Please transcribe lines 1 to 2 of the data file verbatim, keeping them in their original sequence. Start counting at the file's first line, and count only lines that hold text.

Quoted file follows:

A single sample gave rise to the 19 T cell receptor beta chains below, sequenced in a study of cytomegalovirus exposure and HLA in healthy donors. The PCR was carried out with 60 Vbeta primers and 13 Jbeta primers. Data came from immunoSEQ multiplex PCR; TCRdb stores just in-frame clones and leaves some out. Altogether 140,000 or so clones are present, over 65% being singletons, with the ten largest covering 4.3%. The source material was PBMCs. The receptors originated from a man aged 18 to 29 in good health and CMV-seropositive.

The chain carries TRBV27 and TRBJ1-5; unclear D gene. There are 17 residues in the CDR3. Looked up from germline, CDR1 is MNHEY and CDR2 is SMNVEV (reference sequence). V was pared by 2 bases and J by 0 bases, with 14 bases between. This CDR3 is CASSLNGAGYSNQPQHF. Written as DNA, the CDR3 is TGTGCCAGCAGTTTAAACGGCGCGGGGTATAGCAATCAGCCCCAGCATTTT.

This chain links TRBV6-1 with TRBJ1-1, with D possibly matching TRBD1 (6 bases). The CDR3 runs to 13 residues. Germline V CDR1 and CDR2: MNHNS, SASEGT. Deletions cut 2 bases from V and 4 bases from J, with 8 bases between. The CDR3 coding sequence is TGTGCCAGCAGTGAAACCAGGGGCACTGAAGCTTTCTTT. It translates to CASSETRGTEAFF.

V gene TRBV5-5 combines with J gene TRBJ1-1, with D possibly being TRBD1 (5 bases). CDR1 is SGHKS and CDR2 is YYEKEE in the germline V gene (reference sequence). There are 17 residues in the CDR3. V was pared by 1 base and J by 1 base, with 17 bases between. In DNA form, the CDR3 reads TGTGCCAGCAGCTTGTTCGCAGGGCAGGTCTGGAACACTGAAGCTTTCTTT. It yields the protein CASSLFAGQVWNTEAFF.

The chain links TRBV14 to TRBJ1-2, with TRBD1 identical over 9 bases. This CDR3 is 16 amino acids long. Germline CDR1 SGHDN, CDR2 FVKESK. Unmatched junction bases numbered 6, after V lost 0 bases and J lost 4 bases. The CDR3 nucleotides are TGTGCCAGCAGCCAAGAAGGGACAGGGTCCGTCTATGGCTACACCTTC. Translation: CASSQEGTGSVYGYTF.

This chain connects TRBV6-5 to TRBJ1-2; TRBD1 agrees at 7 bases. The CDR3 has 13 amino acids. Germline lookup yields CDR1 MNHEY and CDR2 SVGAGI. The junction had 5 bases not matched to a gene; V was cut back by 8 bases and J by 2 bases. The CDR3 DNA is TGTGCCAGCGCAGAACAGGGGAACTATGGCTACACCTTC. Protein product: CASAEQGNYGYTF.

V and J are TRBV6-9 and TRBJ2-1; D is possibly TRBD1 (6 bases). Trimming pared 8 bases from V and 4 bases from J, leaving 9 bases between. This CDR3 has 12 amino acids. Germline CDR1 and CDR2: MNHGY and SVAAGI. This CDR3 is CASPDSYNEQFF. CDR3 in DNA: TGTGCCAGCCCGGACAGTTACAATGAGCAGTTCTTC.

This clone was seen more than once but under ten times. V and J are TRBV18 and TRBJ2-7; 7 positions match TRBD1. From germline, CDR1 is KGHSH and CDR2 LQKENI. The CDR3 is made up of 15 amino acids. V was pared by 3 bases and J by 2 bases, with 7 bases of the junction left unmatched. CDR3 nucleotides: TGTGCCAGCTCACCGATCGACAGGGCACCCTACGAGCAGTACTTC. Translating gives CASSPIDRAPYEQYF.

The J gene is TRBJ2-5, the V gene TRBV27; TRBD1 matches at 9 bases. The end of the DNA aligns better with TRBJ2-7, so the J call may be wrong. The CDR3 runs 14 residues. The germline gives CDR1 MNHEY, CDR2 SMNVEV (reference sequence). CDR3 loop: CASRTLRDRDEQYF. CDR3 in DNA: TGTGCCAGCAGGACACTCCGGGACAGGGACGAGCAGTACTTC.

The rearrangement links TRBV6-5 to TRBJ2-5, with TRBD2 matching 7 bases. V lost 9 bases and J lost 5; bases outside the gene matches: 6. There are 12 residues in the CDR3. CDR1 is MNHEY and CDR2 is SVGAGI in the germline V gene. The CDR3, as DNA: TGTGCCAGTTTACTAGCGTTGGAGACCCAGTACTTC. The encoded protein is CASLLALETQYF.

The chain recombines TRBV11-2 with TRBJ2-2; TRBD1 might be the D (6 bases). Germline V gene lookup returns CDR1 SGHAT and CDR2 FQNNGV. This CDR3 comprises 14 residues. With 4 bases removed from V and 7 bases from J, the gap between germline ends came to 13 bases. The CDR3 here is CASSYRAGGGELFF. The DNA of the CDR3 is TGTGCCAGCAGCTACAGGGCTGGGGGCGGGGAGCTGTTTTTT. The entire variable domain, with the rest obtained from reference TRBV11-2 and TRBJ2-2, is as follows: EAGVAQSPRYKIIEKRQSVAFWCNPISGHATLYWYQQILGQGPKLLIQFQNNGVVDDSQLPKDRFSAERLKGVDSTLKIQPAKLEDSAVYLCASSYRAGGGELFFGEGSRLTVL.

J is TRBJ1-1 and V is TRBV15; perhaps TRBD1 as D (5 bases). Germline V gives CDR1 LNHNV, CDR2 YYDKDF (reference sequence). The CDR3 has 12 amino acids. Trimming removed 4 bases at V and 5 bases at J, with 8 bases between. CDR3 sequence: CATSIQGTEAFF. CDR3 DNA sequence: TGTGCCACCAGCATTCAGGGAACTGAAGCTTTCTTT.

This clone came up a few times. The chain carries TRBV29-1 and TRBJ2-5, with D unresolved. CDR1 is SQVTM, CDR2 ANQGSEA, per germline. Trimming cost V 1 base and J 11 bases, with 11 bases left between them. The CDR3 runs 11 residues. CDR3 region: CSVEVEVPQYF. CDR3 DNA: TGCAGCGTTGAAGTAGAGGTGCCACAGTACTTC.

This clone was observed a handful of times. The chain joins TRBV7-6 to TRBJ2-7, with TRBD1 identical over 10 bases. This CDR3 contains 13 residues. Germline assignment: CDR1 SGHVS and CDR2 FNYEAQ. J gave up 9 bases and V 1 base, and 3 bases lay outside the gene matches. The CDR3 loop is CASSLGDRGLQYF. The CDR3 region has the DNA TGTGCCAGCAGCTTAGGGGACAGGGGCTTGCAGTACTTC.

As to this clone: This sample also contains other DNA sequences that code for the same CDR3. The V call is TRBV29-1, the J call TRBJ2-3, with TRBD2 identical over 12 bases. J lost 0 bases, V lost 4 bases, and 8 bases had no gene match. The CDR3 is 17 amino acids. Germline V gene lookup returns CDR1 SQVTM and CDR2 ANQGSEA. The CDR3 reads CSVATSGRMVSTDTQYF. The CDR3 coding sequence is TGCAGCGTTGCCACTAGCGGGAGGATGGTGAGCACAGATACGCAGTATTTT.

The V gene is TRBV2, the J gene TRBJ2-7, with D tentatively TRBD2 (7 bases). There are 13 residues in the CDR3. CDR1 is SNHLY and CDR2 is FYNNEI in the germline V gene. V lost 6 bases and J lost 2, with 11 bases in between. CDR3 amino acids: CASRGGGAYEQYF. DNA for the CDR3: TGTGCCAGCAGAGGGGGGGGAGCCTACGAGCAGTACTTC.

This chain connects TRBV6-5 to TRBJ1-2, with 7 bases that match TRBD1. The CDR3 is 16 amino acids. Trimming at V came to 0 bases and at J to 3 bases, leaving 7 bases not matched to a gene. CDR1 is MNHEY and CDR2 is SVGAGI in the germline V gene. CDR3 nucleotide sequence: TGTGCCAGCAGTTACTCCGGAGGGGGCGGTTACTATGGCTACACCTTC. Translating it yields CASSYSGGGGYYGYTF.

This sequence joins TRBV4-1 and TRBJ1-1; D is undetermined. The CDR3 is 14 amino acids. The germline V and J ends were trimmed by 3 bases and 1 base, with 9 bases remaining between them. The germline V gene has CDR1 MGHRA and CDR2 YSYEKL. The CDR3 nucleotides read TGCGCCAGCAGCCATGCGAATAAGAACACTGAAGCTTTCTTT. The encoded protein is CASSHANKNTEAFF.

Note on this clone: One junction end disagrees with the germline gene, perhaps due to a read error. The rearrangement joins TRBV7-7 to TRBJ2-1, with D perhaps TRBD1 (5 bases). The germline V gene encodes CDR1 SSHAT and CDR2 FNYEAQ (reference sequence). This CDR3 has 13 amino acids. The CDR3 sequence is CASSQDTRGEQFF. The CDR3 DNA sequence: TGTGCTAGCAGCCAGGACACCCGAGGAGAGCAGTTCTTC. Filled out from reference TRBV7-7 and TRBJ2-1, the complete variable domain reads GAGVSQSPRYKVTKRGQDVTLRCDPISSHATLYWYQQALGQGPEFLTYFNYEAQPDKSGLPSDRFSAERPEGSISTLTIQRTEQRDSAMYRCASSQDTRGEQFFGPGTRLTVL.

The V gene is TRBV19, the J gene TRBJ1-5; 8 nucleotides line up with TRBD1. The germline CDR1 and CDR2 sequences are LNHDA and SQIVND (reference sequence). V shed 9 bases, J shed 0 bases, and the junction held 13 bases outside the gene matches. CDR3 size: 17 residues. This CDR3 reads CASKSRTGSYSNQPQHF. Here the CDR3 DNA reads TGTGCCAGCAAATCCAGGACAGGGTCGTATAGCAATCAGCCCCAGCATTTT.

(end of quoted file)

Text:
A single sample gave rise to the 19 T cell receptor beta chains below, sequenced in a study of cytomegalovirus exposure and HLA in healthy donors. The PCR was carried out with 60 Vbeta primers and 13 Jbeta primers. Data came from immunoSEQ multiplex PCR; TCRdb stores just in-frame clones and leaves some out. Altogether 140,000 or so clones are present, over 65% being singletons, with the ten largest covering 4.3%. The source material was PBMCs. The receptors originated from a man aged 18 to 29 in good health and CMV-seropositive.

The chain carries TRBV27 and TRBJ1-5; unclear D gene. There are 17 residues in the CDR3. Looked up from germline, CDR1 is MNHEY and CDR2 is SMNVEV (reference sequence). V was pared by 2 bases and J by 0 bases, with 14 bases between. This CDR3 is CASSLNGAGYSNQPQHF. Written as DNA, the CDR3 is TGTGCCAGCAGTTTAAACGGCGCGGGGTATAGCAATCAGCCCCAGCATTTT.